There are no easy answers when it comes to dealing with the complications of the pandemic that is rocking the nation. Nowhere is that sentiment more true than whether to send kids back to school and extracurricular activities.
Some states, including Washington, Oregon and California, have delayed or pushed back traditional fall sports until the spring.
Idaho is starting on time.
The Idaho High School Activities Association Board of Directors met on Wednesday and decided to move forward with its Monday start date for practices for the fall sports season.
Boys and girls soccer games can commence Aug. 21; volleyball, swimming and cross country Aug. 26 and football Aug. 28.
During the board meeting, no member made a motion to vote on whether to move forward or make a change, so the Monday date stands.
Local leagues, as well as individual school districts, can still decide to delay the start of fall sports at their own discretion.
There was plenty of discussion during the virtual meeting, much of which was about parents’ concerns to keep their kids healthy with positive tests of COVID-19 surging across the state.
The IHSAA published guidelines for reopening high school athletics and activities in June, with a list of four requirements – in conjunction with the state’s four-stage plan for reopening – for schools to satisfy before resuming athletic competition.
Each sport has specific instructions depending on level of contact and interaction between athletes.
On Wednesday, Idaho Gov. Brad Little said he wants schools to reopen for in-person learning this fall, even as he announced that Idaho will again be held in Stage 4 of the coronavirus plan.
Some school districts across the state have announced that they will be conducting online learning to start the year, while others will open classrooms again.
In Coeur d’Alene, volleyball coach Carly Curtis has been able to conduct summer practices with some of her athletes, and she’s looking forward to tryouts on Monday and Tuesday and preparing for the upcoming season.
“I’m feeling good, actually,” she said. “We’ve been kind of preparing all summer as to how we’re conducting practices and preparing for the guidelines that will be in place for the season, so they won’t be a huge shock for the girls.”
Curtis mentioned that there will be a lot of smaller group drills, rotating stations and plenty of distancing and disinfecting during breaks.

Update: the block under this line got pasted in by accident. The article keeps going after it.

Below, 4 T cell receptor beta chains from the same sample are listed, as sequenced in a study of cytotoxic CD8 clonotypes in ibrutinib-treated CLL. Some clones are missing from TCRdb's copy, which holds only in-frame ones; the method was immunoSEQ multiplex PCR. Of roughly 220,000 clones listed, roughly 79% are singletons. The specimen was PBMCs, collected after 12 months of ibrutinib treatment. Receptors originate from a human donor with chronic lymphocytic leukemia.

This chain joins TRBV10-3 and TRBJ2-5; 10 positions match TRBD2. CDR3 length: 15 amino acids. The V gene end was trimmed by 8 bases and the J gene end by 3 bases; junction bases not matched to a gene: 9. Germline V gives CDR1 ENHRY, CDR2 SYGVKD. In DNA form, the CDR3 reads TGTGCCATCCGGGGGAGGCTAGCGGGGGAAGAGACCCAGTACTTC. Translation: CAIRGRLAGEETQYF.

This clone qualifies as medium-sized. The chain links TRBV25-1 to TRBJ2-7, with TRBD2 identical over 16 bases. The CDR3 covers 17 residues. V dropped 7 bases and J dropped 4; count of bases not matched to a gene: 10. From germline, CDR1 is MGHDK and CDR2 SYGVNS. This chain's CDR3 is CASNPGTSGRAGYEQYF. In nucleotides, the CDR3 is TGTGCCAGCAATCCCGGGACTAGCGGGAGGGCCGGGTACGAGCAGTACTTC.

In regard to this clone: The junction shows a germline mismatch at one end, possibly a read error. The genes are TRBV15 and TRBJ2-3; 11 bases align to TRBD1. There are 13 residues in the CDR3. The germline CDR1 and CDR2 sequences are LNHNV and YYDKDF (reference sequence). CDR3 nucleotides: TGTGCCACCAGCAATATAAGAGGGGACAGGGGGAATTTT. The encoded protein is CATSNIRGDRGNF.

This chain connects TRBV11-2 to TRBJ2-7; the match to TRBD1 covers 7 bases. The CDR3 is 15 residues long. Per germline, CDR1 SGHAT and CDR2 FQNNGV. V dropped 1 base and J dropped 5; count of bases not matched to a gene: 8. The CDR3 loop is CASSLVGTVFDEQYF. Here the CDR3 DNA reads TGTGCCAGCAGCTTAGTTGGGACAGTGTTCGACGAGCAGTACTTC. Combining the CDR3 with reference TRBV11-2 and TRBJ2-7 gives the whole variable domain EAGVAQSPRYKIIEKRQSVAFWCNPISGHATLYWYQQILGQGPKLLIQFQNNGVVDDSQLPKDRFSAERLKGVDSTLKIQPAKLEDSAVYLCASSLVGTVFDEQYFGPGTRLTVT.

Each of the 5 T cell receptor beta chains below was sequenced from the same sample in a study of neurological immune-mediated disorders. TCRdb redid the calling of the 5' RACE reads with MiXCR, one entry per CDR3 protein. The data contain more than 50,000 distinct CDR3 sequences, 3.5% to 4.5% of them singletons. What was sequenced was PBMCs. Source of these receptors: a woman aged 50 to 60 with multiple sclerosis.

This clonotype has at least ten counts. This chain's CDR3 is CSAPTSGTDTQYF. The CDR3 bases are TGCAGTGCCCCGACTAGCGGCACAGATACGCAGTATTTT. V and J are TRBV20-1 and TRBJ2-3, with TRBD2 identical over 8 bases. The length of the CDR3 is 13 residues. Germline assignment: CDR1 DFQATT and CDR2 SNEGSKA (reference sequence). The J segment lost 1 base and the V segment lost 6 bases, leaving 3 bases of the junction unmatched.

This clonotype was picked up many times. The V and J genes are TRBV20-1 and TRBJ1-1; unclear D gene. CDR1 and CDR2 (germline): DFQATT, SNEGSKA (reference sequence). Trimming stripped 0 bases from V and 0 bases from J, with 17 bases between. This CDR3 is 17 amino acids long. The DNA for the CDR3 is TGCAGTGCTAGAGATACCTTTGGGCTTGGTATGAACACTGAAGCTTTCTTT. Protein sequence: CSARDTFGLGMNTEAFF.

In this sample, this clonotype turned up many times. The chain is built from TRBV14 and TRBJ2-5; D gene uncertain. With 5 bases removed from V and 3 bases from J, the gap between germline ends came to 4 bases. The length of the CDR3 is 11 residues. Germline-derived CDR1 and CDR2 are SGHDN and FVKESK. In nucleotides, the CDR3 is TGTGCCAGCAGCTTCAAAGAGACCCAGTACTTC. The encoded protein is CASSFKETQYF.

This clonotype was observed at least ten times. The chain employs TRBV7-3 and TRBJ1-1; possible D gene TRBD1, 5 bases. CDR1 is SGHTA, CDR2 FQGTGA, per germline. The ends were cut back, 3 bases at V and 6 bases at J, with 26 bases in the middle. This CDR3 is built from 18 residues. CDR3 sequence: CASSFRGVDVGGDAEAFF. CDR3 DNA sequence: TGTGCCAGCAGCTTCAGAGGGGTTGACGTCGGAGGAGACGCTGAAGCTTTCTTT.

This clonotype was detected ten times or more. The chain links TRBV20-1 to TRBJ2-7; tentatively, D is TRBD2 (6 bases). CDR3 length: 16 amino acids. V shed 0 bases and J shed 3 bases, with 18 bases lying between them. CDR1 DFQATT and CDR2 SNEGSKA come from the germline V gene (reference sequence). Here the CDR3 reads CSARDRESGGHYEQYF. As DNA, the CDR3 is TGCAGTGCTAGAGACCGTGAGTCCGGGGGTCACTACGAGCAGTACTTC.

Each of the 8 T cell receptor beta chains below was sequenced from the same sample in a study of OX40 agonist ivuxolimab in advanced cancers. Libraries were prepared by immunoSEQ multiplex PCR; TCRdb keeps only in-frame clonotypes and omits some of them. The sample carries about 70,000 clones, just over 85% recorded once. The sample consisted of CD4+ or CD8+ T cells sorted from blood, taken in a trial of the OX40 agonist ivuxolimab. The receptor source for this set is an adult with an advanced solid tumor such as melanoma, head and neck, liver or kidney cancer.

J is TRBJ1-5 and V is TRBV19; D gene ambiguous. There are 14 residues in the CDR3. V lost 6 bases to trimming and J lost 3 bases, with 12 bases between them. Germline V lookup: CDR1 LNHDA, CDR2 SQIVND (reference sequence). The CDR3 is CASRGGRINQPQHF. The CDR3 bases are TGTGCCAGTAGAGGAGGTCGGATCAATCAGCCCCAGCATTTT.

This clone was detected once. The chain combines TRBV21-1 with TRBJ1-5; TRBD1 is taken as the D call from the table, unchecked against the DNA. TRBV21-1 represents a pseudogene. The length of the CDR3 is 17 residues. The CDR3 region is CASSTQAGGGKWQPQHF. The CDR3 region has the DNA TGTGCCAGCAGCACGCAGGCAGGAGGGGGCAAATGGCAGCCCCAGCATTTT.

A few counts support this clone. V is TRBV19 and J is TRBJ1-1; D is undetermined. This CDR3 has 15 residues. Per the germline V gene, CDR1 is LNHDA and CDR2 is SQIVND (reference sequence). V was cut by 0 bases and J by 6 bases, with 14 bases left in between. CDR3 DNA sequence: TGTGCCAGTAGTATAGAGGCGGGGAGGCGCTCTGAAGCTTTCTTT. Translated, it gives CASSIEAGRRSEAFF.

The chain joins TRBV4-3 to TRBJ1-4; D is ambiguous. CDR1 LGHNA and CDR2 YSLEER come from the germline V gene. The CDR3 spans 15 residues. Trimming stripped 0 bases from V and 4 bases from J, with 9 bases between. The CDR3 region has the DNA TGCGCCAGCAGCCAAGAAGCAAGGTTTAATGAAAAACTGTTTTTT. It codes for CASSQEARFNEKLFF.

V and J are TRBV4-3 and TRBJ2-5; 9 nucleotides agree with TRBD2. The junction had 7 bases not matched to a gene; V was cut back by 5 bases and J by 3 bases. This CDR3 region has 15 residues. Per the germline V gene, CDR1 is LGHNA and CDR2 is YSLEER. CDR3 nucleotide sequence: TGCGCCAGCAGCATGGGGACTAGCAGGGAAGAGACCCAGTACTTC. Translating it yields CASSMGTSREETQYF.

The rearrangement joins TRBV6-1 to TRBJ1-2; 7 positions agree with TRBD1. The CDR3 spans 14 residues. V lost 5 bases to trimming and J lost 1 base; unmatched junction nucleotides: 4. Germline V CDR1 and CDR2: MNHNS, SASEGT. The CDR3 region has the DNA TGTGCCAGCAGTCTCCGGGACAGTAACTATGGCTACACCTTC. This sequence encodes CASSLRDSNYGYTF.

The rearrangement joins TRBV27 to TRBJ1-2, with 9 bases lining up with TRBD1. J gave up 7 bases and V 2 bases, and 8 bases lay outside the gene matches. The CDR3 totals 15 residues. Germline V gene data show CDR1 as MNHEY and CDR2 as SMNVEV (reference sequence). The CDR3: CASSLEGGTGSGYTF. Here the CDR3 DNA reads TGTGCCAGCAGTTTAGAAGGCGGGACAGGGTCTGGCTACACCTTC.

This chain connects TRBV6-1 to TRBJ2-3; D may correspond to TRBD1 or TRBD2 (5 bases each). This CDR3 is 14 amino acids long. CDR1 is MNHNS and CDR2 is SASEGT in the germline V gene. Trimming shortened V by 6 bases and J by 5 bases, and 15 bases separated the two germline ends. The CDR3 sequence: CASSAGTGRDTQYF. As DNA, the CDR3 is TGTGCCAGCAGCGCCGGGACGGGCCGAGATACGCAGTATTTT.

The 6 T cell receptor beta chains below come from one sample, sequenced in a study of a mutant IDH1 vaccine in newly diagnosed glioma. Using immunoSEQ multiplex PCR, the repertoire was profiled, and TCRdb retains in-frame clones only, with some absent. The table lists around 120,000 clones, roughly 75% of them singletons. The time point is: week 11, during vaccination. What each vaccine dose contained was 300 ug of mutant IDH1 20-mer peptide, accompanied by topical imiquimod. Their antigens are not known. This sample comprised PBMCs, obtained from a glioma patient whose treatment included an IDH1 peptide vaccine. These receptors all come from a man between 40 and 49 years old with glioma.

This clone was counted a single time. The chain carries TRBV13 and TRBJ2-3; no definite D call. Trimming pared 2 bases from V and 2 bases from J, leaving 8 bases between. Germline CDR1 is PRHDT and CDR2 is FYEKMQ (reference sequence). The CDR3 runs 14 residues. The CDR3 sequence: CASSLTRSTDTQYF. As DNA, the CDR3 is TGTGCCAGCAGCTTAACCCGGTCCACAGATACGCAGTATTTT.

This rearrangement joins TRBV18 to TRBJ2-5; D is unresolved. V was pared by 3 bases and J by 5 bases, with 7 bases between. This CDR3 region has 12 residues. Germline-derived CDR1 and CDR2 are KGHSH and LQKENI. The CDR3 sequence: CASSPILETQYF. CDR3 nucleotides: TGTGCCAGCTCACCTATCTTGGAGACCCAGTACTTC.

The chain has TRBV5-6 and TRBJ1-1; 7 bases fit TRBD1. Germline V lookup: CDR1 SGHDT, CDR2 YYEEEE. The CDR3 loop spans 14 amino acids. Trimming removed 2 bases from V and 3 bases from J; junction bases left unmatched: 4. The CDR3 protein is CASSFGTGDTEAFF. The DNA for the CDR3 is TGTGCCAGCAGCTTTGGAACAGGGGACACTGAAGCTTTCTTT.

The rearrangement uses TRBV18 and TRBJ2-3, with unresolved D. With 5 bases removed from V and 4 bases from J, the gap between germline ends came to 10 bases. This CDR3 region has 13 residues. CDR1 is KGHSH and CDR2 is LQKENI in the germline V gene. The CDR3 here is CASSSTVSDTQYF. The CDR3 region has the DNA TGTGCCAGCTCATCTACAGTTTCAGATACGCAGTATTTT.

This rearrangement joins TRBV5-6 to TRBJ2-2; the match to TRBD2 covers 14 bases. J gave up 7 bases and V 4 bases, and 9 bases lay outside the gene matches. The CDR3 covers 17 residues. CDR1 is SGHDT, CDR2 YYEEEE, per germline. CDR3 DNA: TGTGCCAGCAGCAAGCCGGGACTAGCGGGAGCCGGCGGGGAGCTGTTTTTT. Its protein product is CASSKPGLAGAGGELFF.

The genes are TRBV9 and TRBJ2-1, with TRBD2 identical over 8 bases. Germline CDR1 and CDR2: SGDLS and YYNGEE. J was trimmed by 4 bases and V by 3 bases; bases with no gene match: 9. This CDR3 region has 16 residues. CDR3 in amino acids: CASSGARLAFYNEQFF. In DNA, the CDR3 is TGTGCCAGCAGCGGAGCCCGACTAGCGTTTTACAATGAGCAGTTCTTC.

“As things get into more specifics, hopefully we can transition easily into them.”
As if it’s not hard enough to conduct practices and tryouts and try to prepare for an upcoming season, coaches also have to take on the role of public health official.
“Between Panhandle Health changing day-to-day, week-to-week what their expectations are, and then us trying to, you know, read between the lines of what that means, and to be honest, no one wanting to make a clear-cut call, that’s been tough for our district and our administrators and our coaches,” Curtis said.
“It’s been a tough process and we’re all just trying to do the best we can and try to keep everybody safe.”
Curtis said she hasn’t had an athlete opt-out yet out of precaution, but “Monday will tell us,” when tryouts start.
Curtis added that she hasn’t had an out-of-state athlete specifically reach out to her program to transfer to play in the fall, but she has heard of other programs in the district and in town take in outside players.
“We had one (out-of-state) parent kind of shopping around the whole state of Idaho,” she said.
During its virtual meeting, the IHSAA said rules and procedures for accepting transfers from states without fall sports would be forthcoming. Board members stressed they didn’t want Idaho accepting these types of transfers without justification.
Curtis’ biggest concern going forward is being able to complete the season if they’re able to get it started.
“I don’t know if we have any fears, but we’re going to have to be ready day-to-day, week-to-week on changes,” she said. “I think my biggest fear is not being able to have a season at all. We have a fantastic senior group and varsity team lined up for this year, and for them to not have a season would be pretty heartbreaking.”
Local journalism is essential.
The journalists of The Spokesman-Review are a part of the community. They live here. They work here. They care. You can help keep local journalism strong right now with your contribution. Thank you.
Subscribe to the sports newsletter
Get the day’s top sports headlines and breaking news delivered to your inbox by subscribing here.